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Funding was provided by NIH grants P01NS074969 (D.M.H.)
and 5K08NS079405 (E.S.M.), and a New Investigator Research
Grant from the Alzheimer’s Association (E.S.M.). E.S.M. has
received consulting fees from Eisai, Inc. D.M.H. cofounded and is
on the scientific advisory board of C2N Diagnostics and consults
for Genentech, AbbVie, Eli Lilly, Neurophage, and Denali.
Circadian physiology of metabolism
A majority of mammalian genes exhibit daily fluctuations in expression levels, making
circadian expression rhythms the largest known regulatory network in normal physiology.
Cell-autonomous circadian clocks interact with daily light-dark and feeding-fasting cycles
to generate approximately 24-hour oscillations in the function of thousands of genes.
Circadian expression of secreted molecules and signaling components transmits timing
information between cells and tissues. Such intra- and intercellular daily rhythms
optimize physiology both by managing energy use and by temporally segregating
incompatible processes. Experimental animal models and epidemiological data indicate
that chronic circadian rhythm disruption increases the risk of metabolic diseases.
Conversely, time-restricted feeding, which imposes daily cycles of feeding and fasting
without caloric reduction, sustains robust diurnal rhythms and can alleviate metabolic
diseases. These findings highlight an integrative role of circadian rhythms in physiology
and offer a new perspective for treating chronic diseases in which metabolic disruption
is a hallmark.
Atransient rise in blood sugar after a meal indicates metabolic health. A larger meal produces a larger spike, whereas a fat- or protein-rich meal produces a muted spike (compared with a normal meal of
equivalent caloric content). Physiological responses to what and how much we eat represent the foundation for basic and translational
science aimed at preventing and treating obesity, diabetes, and metabolic diseases, which
together afflict close to a billion people worldwide. However, the timing of food consumption independent of total caloric intake and
macronutrient quality has emerged as a critical factor in maintaining metabolic health. For
instance, when healthy adults eat identical meals
at breakfast, lunch, or dinner, the postprandial
glucose rise is lowest after breakfast and highest
after dinner (1), as if the dinner were twice the
size of the breakfast. In addition, when healthy
adults are given a constant glucose infusion
over 24 hours, glycemia rises at night and falls
around dawn (1), indicating that in addition
to what and how much we eat, when we eat
helps determine the physiological response to
Daily rhythms in nutrient use were first doc-
umented almost 40 years ago in cells of the
master circadian pacemaker located in the hy-
pothalamic suprachiasmatic nucleus (SCN). Ex-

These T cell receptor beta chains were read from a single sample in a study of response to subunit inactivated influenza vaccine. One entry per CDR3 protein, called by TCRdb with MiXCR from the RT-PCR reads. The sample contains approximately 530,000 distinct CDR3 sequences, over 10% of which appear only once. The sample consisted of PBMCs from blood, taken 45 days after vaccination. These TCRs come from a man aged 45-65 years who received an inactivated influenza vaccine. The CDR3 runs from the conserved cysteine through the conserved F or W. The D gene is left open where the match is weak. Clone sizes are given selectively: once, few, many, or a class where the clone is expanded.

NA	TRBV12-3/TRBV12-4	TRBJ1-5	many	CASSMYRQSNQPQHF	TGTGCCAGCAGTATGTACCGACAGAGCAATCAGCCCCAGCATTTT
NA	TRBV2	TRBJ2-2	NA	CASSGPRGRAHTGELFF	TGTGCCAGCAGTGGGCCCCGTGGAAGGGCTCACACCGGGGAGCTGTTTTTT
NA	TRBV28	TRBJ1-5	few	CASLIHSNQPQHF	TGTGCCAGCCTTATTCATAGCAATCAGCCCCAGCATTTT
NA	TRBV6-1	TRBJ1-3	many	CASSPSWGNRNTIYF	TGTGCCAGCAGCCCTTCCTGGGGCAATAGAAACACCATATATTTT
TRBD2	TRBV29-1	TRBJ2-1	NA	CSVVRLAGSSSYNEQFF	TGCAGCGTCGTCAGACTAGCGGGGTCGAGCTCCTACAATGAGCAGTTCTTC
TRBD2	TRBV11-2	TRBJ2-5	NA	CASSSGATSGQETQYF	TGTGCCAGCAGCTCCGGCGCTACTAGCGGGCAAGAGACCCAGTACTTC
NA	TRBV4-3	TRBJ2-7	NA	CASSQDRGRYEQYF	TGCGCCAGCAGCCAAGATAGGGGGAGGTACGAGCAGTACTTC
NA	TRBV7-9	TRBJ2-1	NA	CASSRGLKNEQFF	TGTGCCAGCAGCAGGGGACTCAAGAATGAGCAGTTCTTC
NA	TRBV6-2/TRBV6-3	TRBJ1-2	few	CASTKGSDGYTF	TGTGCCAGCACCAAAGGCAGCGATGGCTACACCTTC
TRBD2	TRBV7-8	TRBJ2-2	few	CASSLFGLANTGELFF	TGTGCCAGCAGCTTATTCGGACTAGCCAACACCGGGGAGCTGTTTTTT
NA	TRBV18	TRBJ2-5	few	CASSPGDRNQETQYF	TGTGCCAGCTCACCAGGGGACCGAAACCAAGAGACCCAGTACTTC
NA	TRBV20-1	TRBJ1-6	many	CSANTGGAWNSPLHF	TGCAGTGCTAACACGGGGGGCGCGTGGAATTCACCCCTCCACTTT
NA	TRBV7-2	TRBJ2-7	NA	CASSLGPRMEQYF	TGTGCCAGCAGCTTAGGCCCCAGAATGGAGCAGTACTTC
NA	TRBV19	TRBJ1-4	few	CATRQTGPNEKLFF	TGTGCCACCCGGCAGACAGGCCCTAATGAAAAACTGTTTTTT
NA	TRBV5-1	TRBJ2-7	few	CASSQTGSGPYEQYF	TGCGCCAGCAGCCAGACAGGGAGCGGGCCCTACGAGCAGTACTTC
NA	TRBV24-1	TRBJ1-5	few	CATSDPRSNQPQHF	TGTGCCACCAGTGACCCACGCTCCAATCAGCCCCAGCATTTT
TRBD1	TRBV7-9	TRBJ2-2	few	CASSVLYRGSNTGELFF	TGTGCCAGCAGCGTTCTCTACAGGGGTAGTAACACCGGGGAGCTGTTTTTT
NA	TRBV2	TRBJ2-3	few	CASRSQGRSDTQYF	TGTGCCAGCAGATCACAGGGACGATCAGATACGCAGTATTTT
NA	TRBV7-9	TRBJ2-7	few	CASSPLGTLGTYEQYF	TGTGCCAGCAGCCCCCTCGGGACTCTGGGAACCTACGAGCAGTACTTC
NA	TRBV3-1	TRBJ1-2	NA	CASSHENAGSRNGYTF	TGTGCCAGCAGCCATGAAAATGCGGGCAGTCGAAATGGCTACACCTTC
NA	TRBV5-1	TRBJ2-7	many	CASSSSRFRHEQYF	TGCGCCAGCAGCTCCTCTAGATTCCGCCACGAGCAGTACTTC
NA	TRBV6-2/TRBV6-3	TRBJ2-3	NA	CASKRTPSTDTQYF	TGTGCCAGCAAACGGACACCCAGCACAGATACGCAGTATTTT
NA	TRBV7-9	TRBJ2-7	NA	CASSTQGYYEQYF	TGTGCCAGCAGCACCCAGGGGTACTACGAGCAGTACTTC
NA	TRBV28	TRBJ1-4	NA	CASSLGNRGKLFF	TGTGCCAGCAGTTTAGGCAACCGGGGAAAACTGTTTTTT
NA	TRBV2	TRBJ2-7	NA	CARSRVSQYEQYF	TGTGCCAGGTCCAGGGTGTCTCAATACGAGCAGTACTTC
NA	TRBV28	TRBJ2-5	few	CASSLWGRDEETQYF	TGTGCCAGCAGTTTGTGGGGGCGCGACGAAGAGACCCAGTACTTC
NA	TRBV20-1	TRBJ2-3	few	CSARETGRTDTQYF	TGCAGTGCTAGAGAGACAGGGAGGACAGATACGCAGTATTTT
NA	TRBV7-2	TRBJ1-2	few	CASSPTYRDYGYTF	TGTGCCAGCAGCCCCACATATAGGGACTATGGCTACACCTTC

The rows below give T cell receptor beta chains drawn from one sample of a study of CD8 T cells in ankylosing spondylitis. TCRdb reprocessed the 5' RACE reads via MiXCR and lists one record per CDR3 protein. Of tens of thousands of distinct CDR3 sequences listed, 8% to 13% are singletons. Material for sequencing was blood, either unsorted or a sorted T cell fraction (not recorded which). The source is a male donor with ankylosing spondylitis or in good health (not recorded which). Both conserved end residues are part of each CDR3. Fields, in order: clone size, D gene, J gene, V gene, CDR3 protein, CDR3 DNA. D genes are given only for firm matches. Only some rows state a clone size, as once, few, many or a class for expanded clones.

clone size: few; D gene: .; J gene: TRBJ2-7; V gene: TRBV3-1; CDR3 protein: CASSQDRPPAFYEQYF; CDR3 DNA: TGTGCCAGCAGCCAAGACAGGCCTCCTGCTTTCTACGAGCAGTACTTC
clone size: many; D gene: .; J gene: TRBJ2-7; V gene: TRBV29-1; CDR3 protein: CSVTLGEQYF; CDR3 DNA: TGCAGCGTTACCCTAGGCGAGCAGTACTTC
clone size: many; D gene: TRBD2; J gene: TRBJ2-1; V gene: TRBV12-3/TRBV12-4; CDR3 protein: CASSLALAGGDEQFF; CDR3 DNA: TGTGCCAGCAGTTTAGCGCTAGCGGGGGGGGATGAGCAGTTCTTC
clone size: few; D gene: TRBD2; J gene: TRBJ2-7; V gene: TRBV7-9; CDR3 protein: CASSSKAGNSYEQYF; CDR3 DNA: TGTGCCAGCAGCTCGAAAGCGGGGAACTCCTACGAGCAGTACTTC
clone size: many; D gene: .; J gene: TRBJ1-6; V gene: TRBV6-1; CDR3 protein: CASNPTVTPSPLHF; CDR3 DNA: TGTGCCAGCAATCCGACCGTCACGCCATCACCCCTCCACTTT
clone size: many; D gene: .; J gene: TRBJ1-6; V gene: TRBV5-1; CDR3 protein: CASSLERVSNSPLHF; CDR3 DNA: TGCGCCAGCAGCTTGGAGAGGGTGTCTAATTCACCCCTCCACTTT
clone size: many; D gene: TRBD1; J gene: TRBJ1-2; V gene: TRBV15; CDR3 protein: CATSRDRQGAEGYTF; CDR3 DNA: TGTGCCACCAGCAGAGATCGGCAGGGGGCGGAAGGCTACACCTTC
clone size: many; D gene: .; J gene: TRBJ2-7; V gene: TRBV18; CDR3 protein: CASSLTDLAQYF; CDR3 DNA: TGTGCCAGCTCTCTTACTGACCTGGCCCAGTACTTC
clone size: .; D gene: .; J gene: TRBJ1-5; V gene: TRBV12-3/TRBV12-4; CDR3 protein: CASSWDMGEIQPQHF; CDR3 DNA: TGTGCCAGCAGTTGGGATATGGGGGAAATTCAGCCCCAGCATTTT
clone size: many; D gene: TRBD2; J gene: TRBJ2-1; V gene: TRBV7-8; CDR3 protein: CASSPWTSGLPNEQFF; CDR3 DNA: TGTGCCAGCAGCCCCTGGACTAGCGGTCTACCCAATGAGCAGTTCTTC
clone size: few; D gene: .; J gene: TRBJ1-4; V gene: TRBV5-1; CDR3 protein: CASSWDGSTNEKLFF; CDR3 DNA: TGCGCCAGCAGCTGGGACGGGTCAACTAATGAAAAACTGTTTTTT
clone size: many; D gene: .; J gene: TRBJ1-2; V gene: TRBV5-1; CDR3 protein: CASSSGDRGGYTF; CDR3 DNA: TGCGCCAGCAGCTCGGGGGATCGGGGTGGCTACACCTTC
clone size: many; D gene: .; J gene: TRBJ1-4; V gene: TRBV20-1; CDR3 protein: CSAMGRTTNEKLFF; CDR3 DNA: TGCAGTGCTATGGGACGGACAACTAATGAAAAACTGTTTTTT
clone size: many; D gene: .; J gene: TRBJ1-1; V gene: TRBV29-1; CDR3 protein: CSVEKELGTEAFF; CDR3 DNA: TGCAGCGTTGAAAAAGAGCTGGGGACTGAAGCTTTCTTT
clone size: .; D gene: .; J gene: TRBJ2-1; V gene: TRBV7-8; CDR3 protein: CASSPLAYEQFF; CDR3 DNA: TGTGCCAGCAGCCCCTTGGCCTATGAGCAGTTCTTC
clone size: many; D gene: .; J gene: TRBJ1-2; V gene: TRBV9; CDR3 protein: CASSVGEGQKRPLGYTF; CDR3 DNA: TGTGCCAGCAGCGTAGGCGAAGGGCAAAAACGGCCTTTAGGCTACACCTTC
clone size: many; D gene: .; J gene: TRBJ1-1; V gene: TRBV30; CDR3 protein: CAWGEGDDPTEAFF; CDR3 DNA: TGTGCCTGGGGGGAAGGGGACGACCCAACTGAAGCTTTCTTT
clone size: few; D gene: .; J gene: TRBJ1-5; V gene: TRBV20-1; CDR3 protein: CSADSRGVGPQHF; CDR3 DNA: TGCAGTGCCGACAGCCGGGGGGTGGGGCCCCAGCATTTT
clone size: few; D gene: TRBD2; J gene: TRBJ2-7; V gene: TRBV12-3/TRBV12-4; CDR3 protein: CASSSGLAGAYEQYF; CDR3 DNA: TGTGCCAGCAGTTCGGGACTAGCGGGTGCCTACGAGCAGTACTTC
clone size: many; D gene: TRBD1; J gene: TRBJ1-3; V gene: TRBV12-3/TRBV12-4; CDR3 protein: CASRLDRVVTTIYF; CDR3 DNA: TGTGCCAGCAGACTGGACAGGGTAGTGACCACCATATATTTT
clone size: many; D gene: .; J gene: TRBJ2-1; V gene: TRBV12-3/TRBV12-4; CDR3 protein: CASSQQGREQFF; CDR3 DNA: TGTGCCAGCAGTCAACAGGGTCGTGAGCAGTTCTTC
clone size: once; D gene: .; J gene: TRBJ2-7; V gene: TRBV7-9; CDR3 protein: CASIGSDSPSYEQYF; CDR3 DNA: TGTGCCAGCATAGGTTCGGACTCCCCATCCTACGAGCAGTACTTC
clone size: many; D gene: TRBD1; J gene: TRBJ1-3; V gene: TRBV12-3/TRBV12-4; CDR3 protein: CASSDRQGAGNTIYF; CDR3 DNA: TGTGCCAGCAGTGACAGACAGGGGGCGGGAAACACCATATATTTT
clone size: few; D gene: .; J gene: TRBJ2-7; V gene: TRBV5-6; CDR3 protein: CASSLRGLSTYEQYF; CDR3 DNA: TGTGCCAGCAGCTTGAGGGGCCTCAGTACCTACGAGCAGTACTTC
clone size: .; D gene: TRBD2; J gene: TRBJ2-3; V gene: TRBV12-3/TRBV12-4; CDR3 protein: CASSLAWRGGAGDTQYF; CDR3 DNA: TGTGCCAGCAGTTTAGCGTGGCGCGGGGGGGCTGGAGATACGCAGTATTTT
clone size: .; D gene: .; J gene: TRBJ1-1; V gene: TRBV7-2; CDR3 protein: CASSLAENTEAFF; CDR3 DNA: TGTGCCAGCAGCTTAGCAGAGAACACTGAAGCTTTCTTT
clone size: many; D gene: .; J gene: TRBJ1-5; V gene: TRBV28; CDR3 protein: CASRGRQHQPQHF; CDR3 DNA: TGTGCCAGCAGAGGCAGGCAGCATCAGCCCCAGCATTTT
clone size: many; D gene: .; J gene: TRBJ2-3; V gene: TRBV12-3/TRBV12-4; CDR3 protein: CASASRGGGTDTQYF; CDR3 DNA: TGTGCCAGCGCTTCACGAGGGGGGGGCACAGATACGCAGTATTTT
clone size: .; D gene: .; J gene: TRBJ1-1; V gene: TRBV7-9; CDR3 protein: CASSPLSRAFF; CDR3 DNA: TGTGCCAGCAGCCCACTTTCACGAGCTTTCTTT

periments in rats fed 14C-labeled deoxyglucose
during their habitual (nighttime) feeding period
showed that entry of glucose into the SCN was
almost negligible, whereas during the day, radio-
labeled glucose was readily detected (2). Such
glucose uptake rhythms were sustained even in
the absence of light cues. In all, this elegant
experiment proved the existence of a circadian
rhythm in nutrient demand and/or uptake in
tissues. Over the next decades, research into cir-
cadian rhythms has shown that daily rhythms
in the function of numerous genes prime the
organism to assimilate nutrients, to mobilize
these nutrients for various functions, and to dis-
card metabolic waste at specific times of the
24-hour day (3, 4). Whereas circadian rhythms
generally refer to ~24-hour oscillations that occur
in the absence of external timing cues, daily or
diurnal rhythms apparent during normal living
conditions emerge from interactions between
the internal circadian clock and timing cues,
which include light and food. Accordingly, a
consistent daily pattern of eating and fasting
maintains normal circadian physiology, where-
as frequent disruptions in daily activity-rest and
eating-fasting rhythms (as occurs in shiftwork)
(5) or genetic disruption of circadian clock in
rodents predisposes to metabolic diseases (6).
Certain diet regimens (e.g., the frequent eating
of energy-dense food) and aging can dampen
these daily oscillations and predispose one to
metabolic diseases. Therefore, understanding the
diurnal physiology of metabolism at a mech-
anistic level could potentially reveal lifestyle and
therapeutic interventions for preventing and
treating metabolic diseases.
Cell-autonomous circadian oscillator
In animals, the core mechanism that gives rise
to circadian oscillations is a cell-autonomous
transcriptional-translational feedback loop (T TFL)
present in most cells. The transcription factors
CLOCK (or NPAS2) and BMAL1 bind as heterodimers to cis-acting E boxes in the promoters
of their own repressors—Cryptochrome (Cry1
and Cry2) and Period (Per-1, -2, and -3)—and
of the nuclear hormone receptors Rev-erb (-a
and -b), and Ror (-a, -b, and -g). ROR and REV-ERB drive rhythmic Bmal1 gene expression by
respectively acting so as to activate and repress
its expression through RRE elements present
in its promoter (Fig. 1) (7). REV and ROR proteins also affect the expression of Cry1, delaying its expression several hours relative to
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